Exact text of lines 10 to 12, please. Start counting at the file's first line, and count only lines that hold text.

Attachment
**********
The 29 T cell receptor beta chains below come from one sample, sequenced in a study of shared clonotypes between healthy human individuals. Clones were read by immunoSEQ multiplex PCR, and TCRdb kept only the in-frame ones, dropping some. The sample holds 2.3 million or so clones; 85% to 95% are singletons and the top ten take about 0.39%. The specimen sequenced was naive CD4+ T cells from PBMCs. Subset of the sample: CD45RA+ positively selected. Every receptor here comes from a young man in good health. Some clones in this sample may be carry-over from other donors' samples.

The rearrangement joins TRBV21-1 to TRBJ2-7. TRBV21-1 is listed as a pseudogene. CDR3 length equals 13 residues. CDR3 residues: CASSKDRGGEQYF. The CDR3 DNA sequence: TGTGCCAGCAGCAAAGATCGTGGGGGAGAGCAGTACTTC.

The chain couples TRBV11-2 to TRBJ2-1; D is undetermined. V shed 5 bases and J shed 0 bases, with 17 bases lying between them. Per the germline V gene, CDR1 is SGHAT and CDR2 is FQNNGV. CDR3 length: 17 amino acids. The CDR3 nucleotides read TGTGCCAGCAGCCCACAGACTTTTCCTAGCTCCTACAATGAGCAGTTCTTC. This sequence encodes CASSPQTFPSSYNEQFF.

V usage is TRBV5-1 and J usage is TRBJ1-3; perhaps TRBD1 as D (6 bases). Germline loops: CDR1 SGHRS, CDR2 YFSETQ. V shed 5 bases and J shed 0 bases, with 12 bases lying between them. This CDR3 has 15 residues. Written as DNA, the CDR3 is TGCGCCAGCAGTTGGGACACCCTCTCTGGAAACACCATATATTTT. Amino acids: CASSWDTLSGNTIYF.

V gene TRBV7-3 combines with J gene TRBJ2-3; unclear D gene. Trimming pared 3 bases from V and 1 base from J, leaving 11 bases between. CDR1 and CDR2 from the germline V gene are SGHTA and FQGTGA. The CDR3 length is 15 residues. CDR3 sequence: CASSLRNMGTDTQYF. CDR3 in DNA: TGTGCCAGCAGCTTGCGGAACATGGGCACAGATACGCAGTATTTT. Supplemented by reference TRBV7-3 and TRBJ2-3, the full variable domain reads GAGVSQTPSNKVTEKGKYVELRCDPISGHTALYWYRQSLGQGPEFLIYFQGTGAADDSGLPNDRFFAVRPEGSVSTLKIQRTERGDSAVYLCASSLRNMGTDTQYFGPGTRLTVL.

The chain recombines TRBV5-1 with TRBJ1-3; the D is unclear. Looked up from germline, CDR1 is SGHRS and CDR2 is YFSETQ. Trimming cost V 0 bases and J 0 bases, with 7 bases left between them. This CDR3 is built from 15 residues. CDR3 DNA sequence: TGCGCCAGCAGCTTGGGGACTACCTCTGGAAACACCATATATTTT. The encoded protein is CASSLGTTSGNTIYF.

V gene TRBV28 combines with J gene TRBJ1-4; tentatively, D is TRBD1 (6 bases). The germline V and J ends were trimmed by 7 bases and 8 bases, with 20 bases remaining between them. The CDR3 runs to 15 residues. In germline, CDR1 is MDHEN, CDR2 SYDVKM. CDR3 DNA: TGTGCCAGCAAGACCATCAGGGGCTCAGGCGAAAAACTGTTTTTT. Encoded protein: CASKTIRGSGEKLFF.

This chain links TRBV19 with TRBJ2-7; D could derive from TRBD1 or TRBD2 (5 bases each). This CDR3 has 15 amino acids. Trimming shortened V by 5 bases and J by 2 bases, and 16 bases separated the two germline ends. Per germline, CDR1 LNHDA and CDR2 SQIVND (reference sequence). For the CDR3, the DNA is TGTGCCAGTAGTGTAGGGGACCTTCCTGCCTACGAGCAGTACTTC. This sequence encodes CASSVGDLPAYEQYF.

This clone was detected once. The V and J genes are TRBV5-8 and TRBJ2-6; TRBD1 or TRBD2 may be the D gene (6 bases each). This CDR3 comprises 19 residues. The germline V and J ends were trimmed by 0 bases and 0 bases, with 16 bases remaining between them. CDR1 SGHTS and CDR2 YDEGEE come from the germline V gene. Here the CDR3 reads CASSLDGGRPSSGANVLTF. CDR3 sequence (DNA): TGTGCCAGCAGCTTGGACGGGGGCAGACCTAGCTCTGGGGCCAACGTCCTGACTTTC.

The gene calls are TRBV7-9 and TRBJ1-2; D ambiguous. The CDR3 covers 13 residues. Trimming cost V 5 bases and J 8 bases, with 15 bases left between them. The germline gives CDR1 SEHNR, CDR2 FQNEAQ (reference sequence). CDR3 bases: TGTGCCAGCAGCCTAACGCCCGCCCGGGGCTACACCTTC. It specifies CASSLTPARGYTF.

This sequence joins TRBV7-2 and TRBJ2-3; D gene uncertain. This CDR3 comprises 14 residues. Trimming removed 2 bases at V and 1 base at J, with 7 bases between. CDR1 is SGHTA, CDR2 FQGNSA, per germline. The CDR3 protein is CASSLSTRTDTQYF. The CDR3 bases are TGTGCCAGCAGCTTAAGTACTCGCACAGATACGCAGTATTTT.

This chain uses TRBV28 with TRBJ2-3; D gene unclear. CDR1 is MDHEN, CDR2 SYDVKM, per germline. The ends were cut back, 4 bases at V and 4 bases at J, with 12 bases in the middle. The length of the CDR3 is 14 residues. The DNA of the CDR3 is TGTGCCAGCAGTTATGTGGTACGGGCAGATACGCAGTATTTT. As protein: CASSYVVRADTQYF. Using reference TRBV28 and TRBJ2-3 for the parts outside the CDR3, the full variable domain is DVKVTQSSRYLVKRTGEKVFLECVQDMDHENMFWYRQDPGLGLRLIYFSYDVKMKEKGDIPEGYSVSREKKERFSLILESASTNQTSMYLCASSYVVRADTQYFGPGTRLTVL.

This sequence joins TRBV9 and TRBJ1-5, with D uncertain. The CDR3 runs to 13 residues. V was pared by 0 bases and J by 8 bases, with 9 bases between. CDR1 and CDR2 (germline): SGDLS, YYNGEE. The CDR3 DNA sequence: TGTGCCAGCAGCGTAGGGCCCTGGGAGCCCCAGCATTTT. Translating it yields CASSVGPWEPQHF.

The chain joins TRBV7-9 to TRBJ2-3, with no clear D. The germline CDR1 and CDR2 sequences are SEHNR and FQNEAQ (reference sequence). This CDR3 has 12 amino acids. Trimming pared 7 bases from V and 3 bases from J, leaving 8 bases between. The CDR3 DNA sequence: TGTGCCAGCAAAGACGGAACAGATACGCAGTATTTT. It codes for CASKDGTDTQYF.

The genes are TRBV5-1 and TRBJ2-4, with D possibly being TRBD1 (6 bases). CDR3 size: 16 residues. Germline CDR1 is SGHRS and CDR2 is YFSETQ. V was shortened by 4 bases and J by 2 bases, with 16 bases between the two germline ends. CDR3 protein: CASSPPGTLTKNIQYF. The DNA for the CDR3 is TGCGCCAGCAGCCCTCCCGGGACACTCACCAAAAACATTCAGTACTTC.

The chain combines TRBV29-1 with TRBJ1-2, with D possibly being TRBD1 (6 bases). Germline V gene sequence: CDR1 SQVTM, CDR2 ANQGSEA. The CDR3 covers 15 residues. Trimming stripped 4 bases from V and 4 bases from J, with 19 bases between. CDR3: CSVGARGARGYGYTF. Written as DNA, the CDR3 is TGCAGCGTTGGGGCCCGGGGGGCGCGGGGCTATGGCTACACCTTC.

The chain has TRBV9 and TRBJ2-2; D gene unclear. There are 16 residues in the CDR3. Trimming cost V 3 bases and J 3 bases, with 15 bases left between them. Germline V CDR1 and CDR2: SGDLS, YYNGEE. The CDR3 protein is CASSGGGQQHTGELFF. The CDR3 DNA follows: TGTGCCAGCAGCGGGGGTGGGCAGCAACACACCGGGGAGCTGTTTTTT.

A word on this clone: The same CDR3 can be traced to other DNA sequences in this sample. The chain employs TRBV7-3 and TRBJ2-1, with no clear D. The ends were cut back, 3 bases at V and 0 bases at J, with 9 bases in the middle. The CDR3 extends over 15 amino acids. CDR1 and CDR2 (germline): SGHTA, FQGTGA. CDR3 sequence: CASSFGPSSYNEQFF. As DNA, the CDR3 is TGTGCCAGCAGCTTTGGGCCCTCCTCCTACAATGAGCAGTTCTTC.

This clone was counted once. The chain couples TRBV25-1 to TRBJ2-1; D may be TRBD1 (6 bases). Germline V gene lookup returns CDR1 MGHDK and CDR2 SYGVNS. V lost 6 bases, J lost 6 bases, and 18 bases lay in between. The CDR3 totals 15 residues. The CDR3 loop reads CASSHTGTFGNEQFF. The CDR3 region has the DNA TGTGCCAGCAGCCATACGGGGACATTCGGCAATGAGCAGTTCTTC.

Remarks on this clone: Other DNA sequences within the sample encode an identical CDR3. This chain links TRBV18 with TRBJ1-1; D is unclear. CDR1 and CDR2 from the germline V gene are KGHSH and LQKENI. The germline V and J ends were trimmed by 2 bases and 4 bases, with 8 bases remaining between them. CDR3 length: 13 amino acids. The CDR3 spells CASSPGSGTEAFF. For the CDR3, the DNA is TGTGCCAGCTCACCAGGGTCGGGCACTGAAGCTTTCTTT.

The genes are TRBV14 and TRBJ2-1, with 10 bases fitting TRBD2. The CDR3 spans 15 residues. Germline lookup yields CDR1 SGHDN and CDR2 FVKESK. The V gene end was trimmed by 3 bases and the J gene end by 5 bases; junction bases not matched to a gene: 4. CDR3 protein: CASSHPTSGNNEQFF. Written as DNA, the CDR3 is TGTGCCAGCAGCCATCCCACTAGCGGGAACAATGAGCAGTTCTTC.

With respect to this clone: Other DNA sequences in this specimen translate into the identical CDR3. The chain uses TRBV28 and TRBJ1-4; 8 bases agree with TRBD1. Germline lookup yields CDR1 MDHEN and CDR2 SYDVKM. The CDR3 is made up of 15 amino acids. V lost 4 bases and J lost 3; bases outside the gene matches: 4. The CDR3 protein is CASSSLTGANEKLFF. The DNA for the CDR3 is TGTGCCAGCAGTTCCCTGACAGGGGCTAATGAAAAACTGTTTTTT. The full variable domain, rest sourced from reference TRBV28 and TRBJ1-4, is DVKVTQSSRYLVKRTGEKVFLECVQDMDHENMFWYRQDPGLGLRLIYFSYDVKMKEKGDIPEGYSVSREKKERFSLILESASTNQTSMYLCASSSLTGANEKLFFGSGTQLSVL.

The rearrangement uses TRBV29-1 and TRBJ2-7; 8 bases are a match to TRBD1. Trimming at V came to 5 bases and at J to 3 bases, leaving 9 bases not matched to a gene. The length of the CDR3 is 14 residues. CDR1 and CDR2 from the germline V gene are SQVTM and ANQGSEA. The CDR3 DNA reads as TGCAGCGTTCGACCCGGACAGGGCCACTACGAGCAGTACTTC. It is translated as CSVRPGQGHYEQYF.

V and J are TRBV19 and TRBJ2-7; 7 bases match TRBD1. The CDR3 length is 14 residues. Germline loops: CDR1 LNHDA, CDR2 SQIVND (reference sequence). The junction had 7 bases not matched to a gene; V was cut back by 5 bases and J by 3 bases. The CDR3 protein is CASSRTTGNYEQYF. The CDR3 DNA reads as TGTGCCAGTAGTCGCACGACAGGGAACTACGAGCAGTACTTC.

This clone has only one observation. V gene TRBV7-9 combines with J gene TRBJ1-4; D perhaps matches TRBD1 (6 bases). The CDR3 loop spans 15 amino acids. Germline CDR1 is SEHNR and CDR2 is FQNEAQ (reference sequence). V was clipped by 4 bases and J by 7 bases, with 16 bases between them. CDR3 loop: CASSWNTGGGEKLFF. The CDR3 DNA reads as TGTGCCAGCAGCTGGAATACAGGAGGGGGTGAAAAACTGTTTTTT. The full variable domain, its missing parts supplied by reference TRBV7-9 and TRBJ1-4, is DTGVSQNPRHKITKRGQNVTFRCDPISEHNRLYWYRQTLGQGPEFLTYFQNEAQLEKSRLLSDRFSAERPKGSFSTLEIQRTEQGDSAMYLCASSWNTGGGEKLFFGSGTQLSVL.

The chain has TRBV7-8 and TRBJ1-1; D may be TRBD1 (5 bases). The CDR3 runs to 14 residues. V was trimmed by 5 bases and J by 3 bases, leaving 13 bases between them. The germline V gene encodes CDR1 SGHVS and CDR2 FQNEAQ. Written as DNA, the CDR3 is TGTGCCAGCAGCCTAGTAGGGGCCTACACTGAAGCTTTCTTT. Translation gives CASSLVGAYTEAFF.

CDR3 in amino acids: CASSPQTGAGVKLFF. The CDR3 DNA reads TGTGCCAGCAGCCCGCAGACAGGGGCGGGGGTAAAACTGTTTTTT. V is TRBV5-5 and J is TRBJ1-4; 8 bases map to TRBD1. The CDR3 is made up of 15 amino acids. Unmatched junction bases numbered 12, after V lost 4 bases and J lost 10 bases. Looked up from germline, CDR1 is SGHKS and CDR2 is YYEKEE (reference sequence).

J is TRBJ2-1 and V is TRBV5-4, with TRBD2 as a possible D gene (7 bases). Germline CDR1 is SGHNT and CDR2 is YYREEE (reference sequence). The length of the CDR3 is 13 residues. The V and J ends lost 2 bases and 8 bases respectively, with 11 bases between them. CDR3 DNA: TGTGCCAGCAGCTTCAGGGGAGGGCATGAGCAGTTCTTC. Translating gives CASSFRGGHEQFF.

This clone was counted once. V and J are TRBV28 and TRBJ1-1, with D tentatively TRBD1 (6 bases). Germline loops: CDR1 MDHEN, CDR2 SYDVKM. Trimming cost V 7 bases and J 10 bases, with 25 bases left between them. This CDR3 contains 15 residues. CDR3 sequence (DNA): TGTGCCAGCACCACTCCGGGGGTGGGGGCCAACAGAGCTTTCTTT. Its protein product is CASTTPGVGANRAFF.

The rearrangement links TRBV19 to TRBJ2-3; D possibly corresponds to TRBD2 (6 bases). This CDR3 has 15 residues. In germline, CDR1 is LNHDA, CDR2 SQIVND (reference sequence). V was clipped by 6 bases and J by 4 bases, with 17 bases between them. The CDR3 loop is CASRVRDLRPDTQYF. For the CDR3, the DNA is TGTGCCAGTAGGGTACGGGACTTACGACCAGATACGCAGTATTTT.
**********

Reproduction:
The gene calls are TRBV7-9 and TRBJ1-2; D ambiguous. The CDR3 covers 13 residues. Trimming cost V 5 bases and J 8 bases, with 15 bases left between them. The germline gives CDR1 SEHNR, CDR2 FQNEAQ (reference sequence). CDR3 bases: TGTGCCAGCAGCCTAACGCCCGCCCGGGGCTACACCTTC. It specifies CASSLTPARGYTF.

This sequence joins TRBV7-2 and TRBJ2-3; D gene uncertain. This CDR3 comprises 14 residues. Trimming removed 2 bases at V and 1 base at J, with 7 bases between. CDR1 is SGHTA, CDR2 FQGNSA, per germline. The CDR3 protein is CASSLSTRTDTQYF. The CDR3 bases are TGTGCCAGCAGCTTAAGTACTCGCACAGATACGCAGTATTTT.

This chain uses TRBV28 with TRBJ2-3; D gene unclear. CDR1 is MDHEN, CDR2 SYDVKM, per germline. The ends were cut back, 4 bases at V and 4 bases at J, with 12 bases in the middle. The length of the CDR3 is 14 residues. The DNA of the CDR3 is TGTGCCAGCAGTTATGTGGTACGGGCAGATACGCAGTATTTT. As protein: CASSYVVRADTQYF. Using reference TRBV28 and TRBJ2-3 for the parts outside the CDR3, the full variable domain is DVKVTQSSRYLVKRTGEKVFLECVQDMDHENMFWYRQDPGLGLRLIYFSYDVKMKEKGDIPEGYSVSREKKERFSLILESASTNQTSMYLCASSYVVRADTQYFGPGTRLTVL.